The British Antarctic Survey (BAS) recently captured this footage of a huge crack in the Larsen C Ice Shelf, on the Antarctic Peninsula.
Currently a huge iceberg, roughly the size of Norfolk, looks set to break off Larsen C Ice Shelf, which is more than twice the size of Wales. Satellite observations from February 2017 show a growing crack in the ice shelf which suggests that an iceberg with an area of more than 5,000 sq km is likely to calve soon.
Researchers from Project MIDAS, led by Swansea University, have reported several rapid elongations of the crack in recent years. BAS scientists are involved in a long-running research programme to monitor ice shelves to understand the causes and implications of the rapid changes observed in the region. They shot this footage as they flew over the ice shelf on their way to collect science equipment.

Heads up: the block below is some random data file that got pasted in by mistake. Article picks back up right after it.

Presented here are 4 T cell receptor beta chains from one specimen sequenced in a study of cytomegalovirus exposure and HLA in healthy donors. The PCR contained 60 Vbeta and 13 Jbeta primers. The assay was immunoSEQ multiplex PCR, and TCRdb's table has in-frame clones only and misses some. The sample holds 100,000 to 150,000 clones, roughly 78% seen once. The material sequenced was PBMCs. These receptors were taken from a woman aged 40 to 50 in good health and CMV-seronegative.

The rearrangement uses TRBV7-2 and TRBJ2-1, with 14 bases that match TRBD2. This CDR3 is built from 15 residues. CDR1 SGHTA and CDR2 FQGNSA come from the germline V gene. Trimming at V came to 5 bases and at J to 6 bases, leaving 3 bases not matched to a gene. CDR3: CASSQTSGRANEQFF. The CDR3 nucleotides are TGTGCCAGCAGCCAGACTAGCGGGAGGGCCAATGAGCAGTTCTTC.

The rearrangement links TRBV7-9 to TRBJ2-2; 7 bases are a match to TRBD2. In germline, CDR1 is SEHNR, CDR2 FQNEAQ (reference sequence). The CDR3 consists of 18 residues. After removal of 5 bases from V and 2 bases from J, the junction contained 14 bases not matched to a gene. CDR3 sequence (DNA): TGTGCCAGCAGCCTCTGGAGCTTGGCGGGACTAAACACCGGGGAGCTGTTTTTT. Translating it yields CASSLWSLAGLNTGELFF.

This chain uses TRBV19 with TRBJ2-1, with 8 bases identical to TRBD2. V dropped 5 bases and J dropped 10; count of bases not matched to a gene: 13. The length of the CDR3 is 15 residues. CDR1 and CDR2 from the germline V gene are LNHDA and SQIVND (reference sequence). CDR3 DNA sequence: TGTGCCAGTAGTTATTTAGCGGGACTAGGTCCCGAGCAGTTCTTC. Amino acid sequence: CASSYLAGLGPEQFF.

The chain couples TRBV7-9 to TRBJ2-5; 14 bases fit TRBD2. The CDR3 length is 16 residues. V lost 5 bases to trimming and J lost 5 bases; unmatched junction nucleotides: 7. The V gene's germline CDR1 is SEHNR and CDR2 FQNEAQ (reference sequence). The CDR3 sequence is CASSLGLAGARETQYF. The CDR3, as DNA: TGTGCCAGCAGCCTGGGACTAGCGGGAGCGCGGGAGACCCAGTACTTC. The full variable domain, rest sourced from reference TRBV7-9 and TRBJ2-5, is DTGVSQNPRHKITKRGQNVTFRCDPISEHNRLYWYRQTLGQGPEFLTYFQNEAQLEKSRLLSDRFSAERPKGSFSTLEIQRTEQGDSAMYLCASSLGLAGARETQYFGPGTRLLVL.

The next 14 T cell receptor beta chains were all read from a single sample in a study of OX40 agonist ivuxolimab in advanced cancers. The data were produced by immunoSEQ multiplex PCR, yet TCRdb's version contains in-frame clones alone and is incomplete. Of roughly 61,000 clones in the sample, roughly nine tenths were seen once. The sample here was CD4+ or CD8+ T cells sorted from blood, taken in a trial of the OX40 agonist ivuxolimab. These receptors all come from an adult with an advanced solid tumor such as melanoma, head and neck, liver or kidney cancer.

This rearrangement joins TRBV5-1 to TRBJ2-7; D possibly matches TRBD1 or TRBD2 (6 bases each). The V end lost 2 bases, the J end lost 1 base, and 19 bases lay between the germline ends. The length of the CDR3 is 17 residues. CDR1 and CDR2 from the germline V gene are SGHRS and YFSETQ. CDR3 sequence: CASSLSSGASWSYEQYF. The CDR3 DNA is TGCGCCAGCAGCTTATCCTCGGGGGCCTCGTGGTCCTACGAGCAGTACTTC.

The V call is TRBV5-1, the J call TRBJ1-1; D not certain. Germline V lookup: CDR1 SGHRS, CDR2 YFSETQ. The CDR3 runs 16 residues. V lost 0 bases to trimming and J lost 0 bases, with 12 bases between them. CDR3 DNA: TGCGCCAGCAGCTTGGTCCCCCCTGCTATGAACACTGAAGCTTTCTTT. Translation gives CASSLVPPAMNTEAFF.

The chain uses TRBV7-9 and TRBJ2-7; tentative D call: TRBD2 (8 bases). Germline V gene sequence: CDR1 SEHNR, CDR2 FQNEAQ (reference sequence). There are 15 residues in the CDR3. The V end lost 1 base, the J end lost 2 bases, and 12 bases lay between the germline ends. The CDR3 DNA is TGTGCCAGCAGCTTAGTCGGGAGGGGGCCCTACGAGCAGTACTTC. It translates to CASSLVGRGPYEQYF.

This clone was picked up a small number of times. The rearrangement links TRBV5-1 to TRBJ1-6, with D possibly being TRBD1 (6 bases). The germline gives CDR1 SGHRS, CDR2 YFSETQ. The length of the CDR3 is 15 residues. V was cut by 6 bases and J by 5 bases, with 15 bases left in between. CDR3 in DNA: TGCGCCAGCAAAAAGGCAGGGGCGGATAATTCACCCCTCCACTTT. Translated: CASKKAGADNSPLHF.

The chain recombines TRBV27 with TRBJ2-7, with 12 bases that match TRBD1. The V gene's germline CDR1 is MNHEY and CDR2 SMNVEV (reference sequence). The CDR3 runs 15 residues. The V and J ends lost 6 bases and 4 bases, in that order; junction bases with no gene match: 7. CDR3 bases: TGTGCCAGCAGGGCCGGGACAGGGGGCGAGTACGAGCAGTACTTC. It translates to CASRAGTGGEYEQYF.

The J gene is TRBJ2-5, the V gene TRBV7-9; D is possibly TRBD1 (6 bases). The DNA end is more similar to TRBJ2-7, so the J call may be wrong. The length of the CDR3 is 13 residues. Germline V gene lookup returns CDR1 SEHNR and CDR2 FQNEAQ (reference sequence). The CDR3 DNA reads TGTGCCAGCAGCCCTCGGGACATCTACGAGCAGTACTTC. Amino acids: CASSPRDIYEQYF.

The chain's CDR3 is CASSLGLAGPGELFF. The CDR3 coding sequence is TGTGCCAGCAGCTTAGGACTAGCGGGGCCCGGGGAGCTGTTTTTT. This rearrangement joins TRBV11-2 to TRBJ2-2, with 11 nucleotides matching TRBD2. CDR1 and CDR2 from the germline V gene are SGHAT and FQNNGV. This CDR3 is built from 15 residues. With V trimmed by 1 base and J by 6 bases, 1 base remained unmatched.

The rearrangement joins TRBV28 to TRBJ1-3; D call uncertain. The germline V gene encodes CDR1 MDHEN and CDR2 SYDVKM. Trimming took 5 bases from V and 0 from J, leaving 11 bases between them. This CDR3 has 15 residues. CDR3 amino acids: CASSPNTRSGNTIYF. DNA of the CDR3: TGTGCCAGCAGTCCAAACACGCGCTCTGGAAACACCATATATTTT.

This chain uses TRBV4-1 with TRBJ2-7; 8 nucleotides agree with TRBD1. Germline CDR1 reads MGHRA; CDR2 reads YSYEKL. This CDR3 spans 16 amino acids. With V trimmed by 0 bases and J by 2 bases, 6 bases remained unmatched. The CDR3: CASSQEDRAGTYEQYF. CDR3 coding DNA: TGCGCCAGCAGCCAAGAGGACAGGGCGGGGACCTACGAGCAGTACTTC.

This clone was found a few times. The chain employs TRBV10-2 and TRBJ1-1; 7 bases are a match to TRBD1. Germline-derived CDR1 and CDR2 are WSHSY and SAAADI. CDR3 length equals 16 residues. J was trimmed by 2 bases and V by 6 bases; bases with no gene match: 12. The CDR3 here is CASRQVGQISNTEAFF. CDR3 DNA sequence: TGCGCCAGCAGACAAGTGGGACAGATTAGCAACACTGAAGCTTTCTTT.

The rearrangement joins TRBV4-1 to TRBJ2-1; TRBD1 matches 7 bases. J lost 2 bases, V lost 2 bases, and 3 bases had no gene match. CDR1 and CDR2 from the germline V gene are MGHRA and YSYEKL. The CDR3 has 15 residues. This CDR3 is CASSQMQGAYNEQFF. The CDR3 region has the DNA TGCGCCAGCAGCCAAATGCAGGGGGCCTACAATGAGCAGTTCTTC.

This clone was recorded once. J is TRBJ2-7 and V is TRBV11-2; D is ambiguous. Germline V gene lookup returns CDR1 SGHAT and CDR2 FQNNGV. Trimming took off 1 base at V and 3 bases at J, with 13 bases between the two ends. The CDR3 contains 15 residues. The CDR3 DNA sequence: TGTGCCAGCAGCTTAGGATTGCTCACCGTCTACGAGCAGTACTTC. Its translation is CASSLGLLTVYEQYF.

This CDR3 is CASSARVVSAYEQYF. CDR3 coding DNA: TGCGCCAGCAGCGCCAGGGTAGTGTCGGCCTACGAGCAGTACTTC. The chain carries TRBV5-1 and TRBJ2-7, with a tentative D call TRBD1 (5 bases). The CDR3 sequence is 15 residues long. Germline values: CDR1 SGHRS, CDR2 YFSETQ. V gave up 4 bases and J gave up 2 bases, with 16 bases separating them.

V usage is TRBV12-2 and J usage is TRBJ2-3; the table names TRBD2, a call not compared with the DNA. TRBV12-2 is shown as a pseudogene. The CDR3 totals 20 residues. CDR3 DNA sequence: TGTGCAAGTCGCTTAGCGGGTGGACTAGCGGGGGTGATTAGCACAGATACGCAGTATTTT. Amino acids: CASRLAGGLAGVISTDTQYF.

During the current Antarctic field season, a glaciology research team has been on Larsen C using seismic techniques to survey the seafloor beneath the ice shelf. Because a break up looks likely the team did not set up camp on the ice as usual. Instead they made one-off trips by Twin Otter aircraft supported from the UK’s Rothera Research Station.
Ice shelves in normal situations produce an iceberg every few decades. There is not enough information to know whether the expected calving event on Larsen C is an effect of climate change or not, although there is good scientific evidence that climate change has caused thinning of the ice shelf. Once the iceberg has calved, the big question is whether Larsen C will start to retreat.
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